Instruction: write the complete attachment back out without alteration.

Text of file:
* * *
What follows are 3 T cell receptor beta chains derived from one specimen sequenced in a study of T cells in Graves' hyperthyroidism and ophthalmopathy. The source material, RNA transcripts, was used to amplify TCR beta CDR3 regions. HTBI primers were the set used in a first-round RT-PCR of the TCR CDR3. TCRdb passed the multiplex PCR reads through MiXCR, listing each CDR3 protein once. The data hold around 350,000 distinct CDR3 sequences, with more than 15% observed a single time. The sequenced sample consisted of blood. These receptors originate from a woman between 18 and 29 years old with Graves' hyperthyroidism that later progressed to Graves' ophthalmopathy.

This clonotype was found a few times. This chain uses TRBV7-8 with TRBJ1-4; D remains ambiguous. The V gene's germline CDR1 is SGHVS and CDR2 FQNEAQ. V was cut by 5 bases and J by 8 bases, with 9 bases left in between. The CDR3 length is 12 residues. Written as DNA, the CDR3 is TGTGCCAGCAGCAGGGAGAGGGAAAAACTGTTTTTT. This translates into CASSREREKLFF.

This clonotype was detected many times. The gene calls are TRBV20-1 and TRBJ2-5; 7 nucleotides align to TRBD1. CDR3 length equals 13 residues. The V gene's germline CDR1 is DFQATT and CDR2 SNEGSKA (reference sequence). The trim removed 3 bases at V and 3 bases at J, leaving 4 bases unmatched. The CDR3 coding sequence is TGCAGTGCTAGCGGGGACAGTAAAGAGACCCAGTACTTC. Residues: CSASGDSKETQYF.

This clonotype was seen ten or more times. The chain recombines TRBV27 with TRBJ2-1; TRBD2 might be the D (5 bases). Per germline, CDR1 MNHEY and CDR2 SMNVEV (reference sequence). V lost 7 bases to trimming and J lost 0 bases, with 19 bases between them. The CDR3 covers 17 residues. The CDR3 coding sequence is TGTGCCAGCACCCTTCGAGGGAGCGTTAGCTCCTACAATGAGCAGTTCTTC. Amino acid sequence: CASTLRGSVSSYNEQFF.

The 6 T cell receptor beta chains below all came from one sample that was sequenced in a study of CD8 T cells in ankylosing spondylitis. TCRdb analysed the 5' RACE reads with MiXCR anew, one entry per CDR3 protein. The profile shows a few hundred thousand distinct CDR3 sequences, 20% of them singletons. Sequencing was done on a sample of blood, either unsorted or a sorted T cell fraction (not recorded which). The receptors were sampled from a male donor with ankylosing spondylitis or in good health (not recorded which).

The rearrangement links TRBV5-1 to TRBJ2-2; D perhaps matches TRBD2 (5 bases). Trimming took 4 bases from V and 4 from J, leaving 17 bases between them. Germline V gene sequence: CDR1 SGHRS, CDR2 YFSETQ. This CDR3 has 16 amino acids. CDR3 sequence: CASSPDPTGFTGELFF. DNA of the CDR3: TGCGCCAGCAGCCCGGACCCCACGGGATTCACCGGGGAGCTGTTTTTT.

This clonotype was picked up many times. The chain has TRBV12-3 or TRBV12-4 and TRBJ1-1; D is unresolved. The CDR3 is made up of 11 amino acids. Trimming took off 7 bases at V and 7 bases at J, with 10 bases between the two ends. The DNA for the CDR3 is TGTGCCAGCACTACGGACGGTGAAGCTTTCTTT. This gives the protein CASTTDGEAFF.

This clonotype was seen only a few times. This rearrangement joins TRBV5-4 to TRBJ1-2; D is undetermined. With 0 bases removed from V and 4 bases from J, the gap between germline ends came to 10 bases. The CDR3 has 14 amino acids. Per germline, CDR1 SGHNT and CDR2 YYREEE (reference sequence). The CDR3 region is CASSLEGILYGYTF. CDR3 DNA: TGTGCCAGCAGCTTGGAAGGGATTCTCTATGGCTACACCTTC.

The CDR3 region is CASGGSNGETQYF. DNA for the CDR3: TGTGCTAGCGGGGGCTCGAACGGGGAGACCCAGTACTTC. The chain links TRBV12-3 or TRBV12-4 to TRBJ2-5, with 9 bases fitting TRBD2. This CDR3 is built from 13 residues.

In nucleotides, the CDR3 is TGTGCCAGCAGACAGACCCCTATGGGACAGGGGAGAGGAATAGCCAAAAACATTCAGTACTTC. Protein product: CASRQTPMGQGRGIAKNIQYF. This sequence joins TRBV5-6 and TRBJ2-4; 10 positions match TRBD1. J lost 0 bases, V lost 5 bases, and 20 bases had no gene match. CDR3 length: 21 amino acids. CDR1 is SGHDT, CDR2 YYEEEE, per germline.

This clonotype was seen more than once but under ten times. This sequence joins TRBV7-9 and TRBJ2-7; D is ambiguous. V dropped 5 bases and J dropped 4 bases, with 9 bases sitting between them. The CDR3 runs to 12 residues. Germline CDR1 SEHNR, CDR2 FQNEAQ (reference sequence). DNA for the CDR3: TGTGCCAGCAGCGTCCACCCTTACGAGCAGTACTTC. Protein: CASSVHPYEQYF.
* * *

What follows are 3 T cell receptor beta chains derived from one specimen sequenced in a study of T cells in Graves' hyperthyroidism and ophthalmopathy. The source material, RNA transcripts, was used to amplify TCR beta CDR3 regions. HTBI primers were the set used in a first-round RT-PCR of the TCR CDR3. TCRdb passed the multiplex PCR reads through MiXCR, listing each CDR3 protein once. The data hold around 350,000 distinct CDR3 sequences, with more than 15% observed a single time. The sequenced sample consisted of blood. These receptors originate from a woman between 18 and 29 years old with Graves' hyperthyroidism that later progressed to Graves' ophthalmopathy.

This clonotype was found a few times. This chain uses TRBV7-8 with TRBJ1-4; D remains ambiguous. The V gene's germline CDR1 is SGHVS and CDR2 FQNEAQ. V was cut by 5 bases and J by 8 bases, with 9 bases left in between. The CDR3 length is 12 residues. Written as DNA, the CDR3 is TGTGCCAGCAGCAGGGAGAGGGAAAAACTGTTTTTT. This translates into CASSREREKLFF.

This clonotype was detected many times. The gene calls are TRBV20-1 and TRBJ2-5; 7 nucleotides align to TRBD1. CDR3 length equals 13 residues. The V gene's germline CDR1 is DFQATT and CDR2 SNEGSKA (reference sequence). The trim removed 3 bases at V and 3 bases at J, leaving 4 bases unmatched. The CDR3 coding sequence is TGCAGTGCTAGCGGGGACAGTAAAGAGACCCAGTACTTC. Residues: CSASGDSKETQYF.

This clonotype was seen ten or more times. The chain recombines TRBV27 with TRBJ2-1; TRBD2 might be the D (5 bases). Per germline, CDR1 MNHEY and CDR2 SMNVEV (reference sequence). V lost 7 bases to trimming and J lost 0 bases, with 19 bases between them. The CDR3 covers 17 residues. The CDR3 coding sequence is TGTGCCAGCACCCTTCGAGGGAGCGTTAGCTCCTACAATGAGCAGTTCTTC. Amino acid sequence: CASTLRGSVSSYNEQFF.

The 6 T cell receptor beta chains below all came from one sample that was sequenced in a study of CD8 T cells in ankylosing spondylitis. TCRdb analysed the 5' RACE reads with MiXCR anew, one entry per CDR3 protein. The profile shows a few hundred thousand distinct CDR3 sequences, 20% of them singletons. Sequencing was done on a sample of blood, either unsorted or a sorted T cell fraction (not recorded which). The receptors were sampled from a male donor with ankylosing spondylitis or in good health (not recorded which).

The rearrangement links TRBV5-1 to TRBJ2-2; D perhaps matches TRBD2 (5 bases). Trimming took 4 bases from V and 4 from J, leaving 17 bases between them. Germline V gene sequence: CDR1 SGHRS, CDR2 YFSETQ. This CDR3 has 16 amino acids. CDR3 sequence: CASSPDPTGFTGELFF. DNA of the CDR3: TGCGCCAGCAGCCCGGACCCCACGGGATTCACCGGGGAGCTGTTTTTT.

This clonotype was picked up many times. The chain has TRBV12-3 or TRBV12-4 and TRBJ1-1; D is unresolved. The CDR3 is made up of 11 amino acids. Trimming took off 7 bases at V and 7 bases at J, with 10 bases between the two ends. The DNA for the CDR3 is TGTGCCAGCACTACGGACGGTGAAGCTTTCTTT. This gives the protein CASTTDGEAFF.

This clonotype was seen only a few times. This rearrangement joins TRBV5-4 to TRBJ1-2; D is undetermined. With 0 bases removed from V and 4 bases from J, the gap between germline ends came to 10 bases. The CDR3 has 14 amino acids. Per germline, CDR1 SGHNT and CDR2 YYREEE (reference sequence). The CDR3 region is CASSLEGILYGYTF. CDR3 DNA: TGTGCCAGCAGCTTGGAAGGGATTCTCTATGGCTACACCTTC.

The CDR3 region is CASGGSNGETQYF. DNA for the CDR3: TGTGCTAGCGGGGGCTCGAACGGGGAGACCCAGTACTTC. The chain links TRBV12-3 or TRBV12-4 to TRBJ2-5, with 9 bases fitting TRBD2. This CDR3 is built from 13 residues.

In nucleotides, the CDR3 is TGTGCCAGCAGACAGACCCCTATGGGACAGGGGAGAGGAATAGCCAAAAACATTCAGTACTTC. Protein product: CASRQTPMGQGRGIAKNIQYF. This sequence joins TRBV5-6 and TRBJ2-4; 10 positions match TRBD1. J lost 0 bases, V lost 5 bases, and 20 bases had no gene match. CDR3 length: 21 amino acids. CDR1 is SGHDT, CDR2 YYEEEE, per germline.

This clonotype was seen more than once but under ten times. This sequence joins TRBV7-9 and TRBJ2-7; D is ambiguous. V dropped 5 bases and J dropped 4 bases, with 9 bases sitting between them. The CDR3 runs to 12 residues. Germline CDR1 SEHNR, CDR2 FQNEAQ (reference sequence). DNA for the CDR3: TGTGCCAGCAGCGTCCACCCTTACGAGCAGTACTTC. Protein: CASSVHPYEQYF.